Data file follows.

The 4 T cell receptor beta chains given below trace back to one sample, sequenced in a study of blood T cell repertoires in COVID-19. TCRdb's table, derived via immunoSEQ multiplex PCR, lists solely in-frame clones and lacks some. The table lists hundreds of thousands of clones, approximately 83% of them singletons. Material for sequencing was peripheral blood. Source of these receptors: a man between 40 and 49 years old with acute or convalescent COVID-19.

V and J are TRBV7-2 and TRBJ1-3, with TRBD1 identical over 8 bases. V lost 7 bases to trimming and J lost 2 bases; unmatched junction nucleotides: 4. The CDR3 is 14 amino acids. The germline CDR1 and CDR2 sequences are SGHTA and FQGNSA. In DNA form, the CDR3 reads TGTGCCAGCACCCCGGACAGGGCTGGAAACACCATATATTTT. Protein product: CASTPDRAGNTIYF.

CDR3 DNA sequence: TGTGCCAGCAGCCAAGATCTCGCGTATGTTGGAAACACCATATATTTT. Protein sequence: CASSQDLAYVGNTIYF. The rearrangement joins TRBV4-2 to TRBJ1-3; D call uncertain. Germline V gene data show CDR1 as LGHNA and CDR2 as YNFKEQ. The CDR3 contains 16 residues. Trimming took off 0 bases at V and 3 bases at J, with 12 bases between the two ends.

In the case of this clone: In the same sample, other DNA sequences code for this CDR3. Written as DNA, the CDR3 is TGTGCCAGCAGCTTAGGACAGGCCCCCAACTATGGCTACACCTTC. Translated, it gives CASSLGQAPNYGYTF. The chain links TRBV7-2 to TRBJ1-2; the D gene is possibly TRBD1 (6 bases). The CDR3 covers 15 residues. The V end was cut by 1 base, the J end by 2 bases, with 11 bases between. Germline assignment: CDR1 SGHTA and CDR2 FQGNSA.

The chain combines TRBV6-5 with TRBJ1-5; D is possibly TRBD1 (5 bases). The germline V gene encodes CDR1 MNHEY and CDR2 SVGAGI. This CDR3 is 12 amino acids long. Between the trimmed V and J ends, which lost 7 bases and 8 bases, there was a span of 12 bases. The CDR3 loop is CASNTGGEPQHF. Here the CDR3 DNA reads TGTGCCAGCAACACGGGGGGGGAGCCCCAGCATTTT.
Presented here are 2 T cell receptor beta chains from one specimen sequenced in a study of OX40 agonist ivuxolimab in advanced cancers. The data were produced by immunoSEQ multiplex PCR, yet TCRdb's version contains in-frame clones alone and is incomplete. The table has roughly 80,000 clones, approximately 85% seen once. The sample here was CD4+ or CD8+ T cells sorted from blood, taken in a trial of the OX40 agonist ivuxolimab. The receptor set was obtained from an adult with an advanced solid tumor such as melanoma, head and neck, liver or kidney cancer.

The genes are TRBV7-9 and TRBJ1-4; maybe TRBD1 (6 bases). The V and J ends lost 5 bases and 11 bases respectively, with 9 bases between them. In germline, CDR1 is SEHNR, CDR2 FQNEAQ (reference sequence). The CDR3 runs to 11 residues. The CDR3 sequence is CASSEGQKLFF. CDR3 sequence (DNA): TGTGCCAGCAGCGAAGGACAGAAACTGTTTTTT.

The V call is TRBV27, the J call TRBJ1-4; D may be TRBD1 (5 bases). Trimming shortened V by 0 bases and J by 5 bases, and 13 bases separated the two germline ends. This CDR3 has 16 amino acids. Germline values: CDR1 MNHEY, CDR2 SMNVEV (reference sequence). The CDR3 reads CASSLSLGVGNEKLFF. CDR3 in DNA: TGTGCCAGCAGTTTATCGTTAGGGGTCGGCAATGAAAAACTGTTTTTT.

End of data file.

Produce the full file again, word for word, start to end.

The 4 T cell receptor beta chains given below trace back to one sample, sequenced in a study of blood T cell repertoires in COVID-19. TCRdb's table, derived via immunoSEQ multiplex PCR, lists solely in-frame clones and lacks some. The table lists hundreds of thousands of clones, approximately 83% of them singletons. Material for sequencing was peripheral blood. Source of these receptors: a man between 40 and 49 years old with acute or convalescent COVID-19.

V and J are TRBV7-2 and TRBJ1-3, with TRBD1 identical over 8 bases. V lost 7 bases to trimming and J lost 2 bases; unmatched junction nucleotides: 4. The CDR3 is 14 amino acids. The germline CDR1 and CDR2 sequences are SGHTA and FQGNSA. In DNA form, the CDR3 reads TGTGCCAGCACCCCGGACAGGGCTGGAAACACCATATATTTT. Protein product: CASTPDRAGNTIYF.

CDR3 DNA sequence: TGTGCCAGCAGCCAAGATCTCGCGTATGTTGGAAACACCATATATTTT. Protein sequence: CASSQDLAYVGNTIYF. The rearrangement joins TRBV4-2 to TRBJ1-3; D call uncertain. Germline V gene data show CDR1 as LGHNA and CDR2 as YNFKEQ. The CDR3 contains 16 residues. Trimming took off 0 bases at V and 3 bases at J, with 12 bases between the two ends.

In the case of this clone: In the same sample, other DNA sequences code for this CDR3. Written as DNA, the CDR3 is TGTGCCAGCAGCTTAGGACAGGCCCCCAACTATGGCTACACCTTC. Translated, it gives CASSLGQAPNYGYTF. The chain links TRBV7-2 to TRBJ1-2; the D gene is possibly TRBD1 (6 bases). The CDR3 covers 15 residues. The V end was cut by 1 base, the J end by 2 bases, with 11 bases between. Germline assignment: CDR1 SGHTA and CDR2 FQGNSA.

The chain combines TRBV6-5 with TRBJ1-5; D is possibly TRBD1 (5 bases). The germline V gene encodes CDR1 MNHEY and CDR2 SVGAGI. This CDR3 is 12 amino acids long. Between the trimmed V and J ends, which lost 7 bases and 8 bases, there was a span of 12 bases. The CDR3 loop is CASNTGGEPQHF. Here the CDR3 DNA reads TGTGCCAGCAACACGGGGGGGGAGCCCCAGCATTTT.
Presented here are 2 T cell receptor beta chains from one specimen sequenced in a study of OX40 agonist ivuxolimab in advanced cancers. The data were produced by immunoSEQ multiplex PCR, yet TCRdb's version contains in-frame clones alone and is incomplete. The table has roughly 80,000 clones, approximately 85% seen once. The sample here was CD4+ or CD8+ T cells sorted from blood, taken in a trial of the OX40 agonist ivuxolimab. The receptor set was obtained from an adult with an advanced solid tumor such as melanoma, head and neck, liver or kidney cancer.

The genes are TRBV7-9 and TRBJ1-4; maybe TRBD1 (6 bases). The V and J ends lost 5 bases and 11 bases respectively, with 9 bases between them. In germline, CDR1 is SEHNR, CDR2 FQNEAQ (reference sequence). The CDR3 runs to 11 residues. The CDR3 sequence is CASSEGQKLFF. CDR3 sequence (DNA): TGTGCCAGCAGCGAAGGACAGAAACTGTTTTTT.

The V call is TRBV27, the J call TRBJ1-4; D may be TRBD1 (5 bases). Trimming shortened V by 0 bases and J by 5 bases, and 13 bases separated the two germline ends. This CDR3 has 16 amino acids. Germline values: CDR1 MNHEY, CDR2 SMNVEV (reference sequence). The CDR3 reads CASSLSLGVGNEKLFF. CDR3 in DNA: TGTGCCAGCAGTTTATCGTTAGGGGTCGGCAATGAAAAACTGTTTTTT.